How the economy will be rebuilt in the wake of the COVID-19 pandemic is a major concern for us all. There are many unknowns, making the near future and the years ahead even murkier than usual.
So uncertain is Canada’s federal government about economic and financial prospects that it’s not producing a budget, or even an outlook on financial prospects.
No one can tell the future but Canadians might prefer leaders who assembled some expertise, generated best estimates (subject to revision, of course) and made and implemented some plans rather than just throwing their hands in the air.
One thing just about everyone agrees on is that the current economy looks more like a U on a chart than a V. We’re at the bottom of the graph and it will take a while before we start to bounce back up.
Evidence for this was seen when lockdown conditions were eased, yet neither consumers nor business people rushed out to spend or invest in the amounts needed for the economy to reach anywhere near its pre-pandemic level.
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Foreign trade is plagued with uncertainties, and we know international tourists and students are staying home.
The only current source of funds required to get things moving is government.
Government actions have already prevented the economic collapse generated by the pandemic and lockdowns from turning into a major depression. By getting dollars into the bank accounts of people and businesses quickly and effectively, enough economic momentum was maintained in spite of unemployment being at a 50-year high.
Such generous give-aways can’t persist. First, even governments can’t allow their debt to continue to grow at its current accelerated rate. Second, having met their most immediate needs, many recipients of government grants and loans are saving them against future uncertainties rather than contributing to the current economy.
Instead of handouts, governments would do better to invest in infrastructure. This not only generates jobs in the short term, but results in greater productivity, employment and tax dollars in the future.
When we think of infrastructure, most of us picture heavy-duty construction creating roads, bridges, hydro dams and the like, providing employment the moment they’re started. To help an economy at once, we need projects that are ‘shovel ready.’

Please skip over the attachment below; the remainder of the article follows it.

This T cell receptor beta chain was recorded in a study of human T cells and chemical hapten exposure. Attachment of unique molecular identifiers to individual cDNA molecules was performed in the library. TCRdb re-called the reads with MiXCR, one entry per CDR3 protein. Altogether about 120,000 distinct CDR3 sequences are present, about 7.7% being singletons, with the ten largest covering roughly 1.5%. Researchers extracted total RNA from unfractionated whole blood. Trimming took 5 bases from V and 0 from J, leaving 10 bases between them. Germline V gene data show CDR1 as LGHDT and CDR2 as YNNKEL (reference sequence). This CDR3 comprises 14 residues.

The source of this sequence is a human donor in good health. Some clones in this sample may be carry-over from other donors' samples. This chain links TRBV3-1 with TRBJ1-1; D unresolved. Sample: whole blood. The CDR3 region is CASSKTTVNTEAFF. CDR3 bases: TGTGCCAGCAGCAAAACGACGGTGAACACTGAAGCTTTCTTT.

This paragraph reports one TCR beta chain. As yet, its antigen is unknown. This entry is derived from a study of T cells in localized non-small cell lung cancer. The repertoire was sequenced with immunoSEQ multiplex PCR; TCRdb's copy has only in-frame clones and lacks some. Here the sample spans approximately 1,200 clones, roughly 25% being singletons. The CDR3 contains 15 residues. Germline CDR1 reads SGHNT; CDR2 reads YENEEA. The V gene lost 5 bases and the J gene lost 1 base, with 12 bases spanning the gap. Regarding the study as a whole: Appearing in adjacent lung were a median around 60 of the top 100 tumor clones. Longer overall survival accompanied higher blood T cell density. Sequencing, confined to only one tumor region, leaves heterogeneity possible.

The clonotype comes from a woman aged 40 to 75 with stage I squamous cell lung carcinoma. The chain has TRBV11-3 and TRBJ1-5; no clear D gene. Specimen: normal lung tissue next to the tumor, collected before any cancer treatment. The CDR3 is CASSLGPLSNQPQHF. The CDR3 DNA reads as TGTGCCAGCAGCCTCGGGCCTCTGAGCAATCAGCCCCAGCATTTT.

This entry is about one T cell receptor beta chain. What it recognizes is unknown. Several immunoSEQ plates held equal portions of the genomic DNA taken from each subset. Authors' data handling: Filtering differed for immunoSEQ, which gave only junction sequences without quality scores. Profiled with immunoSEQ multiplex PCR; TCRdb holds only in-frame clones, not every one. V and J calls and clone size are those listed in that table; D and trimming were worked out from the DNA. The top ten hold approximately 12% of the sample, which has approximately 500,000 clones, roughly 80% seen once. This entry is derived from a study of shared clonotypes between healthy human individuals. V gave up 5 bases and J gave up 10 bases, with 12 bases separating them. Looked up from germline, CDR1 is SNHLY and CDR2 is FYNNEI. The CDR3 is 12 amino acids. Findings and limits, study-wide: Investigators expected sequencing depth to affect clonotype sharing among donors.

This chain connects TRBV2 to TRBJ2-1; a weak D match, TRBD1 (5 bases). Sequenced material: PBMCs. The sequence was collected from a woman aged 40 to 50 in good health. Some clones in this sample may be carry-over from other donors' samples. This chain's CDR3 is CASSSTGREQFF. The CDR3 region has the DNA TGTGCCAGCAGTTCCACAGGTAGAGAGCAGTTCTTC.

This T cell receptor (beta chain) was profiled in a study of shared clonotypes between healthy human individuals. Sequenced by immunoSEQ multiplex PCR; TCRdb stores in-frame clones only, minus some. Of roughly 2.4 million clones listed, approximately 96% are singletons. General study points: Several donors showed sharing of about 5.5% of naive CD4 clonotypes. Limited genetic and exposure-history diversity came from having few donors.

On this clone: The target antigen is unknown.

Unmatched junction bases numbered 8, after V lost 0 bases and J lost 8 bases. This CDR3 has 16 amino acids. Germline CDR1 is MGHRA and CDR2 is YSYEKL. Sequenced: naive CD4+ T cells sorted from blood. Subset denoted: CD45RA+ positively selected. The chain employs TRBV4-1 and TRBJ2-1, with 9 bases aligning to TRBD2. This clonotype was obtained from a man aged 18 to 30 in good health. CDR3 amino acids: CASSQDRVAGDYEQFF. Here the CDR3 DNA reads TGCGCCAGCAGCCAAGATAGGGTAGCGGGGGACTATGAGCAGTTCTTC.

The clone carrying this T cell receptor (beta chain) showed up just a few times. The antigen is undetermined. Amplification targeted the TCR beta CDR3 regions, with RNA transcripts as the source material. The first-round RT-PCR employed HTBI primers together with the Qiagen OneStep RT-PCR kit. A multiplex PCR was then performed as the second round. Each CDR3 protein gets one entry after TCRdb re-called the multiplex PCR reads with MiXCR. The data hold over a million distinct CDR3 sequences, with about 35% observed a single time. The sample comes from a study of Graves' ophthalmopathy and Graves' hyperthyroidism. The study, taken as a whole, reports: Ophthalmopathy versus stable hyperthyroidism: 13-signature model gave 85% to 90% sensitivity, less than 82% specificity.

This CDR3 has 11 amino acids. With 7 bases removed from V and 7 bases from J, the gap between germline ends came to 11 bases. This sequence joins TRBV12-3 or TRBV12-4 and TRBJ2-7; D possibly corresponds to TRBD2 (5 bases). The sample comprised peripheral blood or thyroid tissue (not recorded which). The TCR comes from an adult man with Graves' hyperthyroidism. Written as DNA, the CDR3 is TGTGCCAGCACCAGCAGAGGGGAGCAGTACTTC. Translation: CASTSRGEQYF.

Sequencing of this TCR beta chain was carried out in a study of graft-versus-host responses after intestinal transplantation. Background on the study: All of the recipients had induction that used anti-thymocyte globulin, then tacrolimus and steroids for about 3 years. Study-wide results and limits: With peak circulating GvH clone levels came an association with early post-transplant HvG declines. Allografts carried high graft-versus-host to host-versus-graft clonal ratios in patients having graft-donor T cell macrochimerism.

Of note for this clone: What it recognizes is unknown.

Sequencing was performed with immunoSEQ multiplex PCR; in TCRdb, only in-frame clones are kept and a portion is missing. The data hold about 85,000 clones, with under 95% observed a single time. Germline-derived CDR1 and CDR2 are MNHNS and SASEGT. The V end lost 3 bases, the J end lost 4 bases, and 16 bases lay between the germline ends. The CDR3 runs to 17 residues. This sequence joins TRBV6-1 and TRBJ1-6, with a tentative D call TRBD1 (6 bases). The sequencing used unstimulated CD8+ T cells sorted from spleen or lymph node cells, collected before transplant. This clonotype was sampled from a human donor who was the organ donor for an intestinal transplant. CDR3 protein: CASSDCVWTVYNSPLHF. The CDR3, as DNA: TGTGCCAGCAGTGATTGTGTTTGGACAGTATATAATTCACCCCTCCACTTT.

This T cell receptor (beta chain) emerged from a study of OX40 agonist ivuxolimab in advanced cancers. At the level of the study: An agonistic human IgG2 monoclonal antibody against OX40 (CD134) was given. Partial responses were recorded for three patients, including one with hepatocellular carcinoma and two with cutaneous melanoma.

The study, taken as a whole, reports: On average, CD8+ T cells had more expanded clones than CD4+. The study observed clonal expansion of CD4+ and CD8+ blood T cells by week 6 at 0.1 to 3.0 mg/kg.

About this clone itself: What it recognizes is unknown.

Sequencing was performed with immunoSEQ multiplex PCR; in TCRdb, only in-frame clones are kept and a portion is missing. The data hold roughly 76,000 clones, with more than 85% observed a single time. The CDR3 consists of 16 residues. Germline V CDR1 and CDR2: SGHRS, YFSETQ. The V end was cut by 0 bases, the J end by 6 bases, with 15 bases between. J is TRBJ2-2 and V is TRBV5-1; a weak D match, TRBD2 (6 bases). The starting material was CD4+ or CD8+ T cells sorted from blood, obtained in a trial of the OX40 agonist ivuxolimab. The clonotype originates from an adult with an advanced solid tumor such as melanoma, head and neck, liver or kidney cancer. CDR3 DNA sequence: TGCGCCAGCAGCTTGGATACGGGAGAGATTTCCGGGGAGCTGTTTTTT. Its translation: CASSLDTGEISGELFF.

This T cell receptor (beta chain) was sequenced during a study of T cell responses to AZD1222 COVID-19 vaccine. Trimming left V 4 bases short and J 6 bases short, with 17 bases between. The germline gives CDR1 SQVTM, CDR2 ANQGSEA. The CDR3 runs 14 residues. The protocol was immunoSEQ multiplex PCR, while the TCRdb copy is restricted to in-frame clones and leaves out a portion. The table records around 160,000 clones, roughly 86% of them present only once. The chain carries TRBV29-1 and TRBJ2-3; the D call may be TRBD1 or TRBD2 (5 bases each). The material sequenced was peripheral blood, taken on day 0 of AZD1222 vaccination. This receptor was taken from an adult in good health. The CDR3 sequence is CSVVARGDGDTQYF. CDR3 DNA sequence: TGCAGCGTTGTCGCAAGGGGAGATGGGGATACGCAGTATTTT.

However, the employment generated by that infrastructure work is blue-collar – traditional male jobs. This hasn’t been a problem in past recessions, since those downturns tended to hit male workers and their jobs much harder than female ones.
The pandemic has created what’s often referred to as a pink recession. Consumer services have been most affected. Women and the jobs they often hold have been hit the hardest. So old-fashioned shovel-ready construction projects aren’t going to be much help. Laid-off service workers can’t be turned into heavy equipment operators in the short run.
But there is infrastructure that’s badly needed in Canada and would result in broadly-based employment: social infrastructure. It would provide the underpinnings for the human side of our economy.
Elder care is an example. Its needs and shortcomings are now painfully obvious.
Better infrastructure for mental health issues would alleviate many community problems. More such social infrastructure would mean police would be less likely to be put into situations they can’t deal with effectively.
Training is an example of social infrastructure. Investing in training is much like investing in transportation. Both make it possible or easier for organizations to produce and distribute the goods and services that we need. It allows them to offer access to different markets in the latter case and by providing appropriately skilled staff (human capital) in the former.
Government spending on social infrastructure not only generates short-term jobs. It leads to long-term employment, a productive and prosperous future, and a stronger society.
That’s a good use of our tax dollars.
Troy Media columnist Roslyn Kunin is a consulting economist and speaker.
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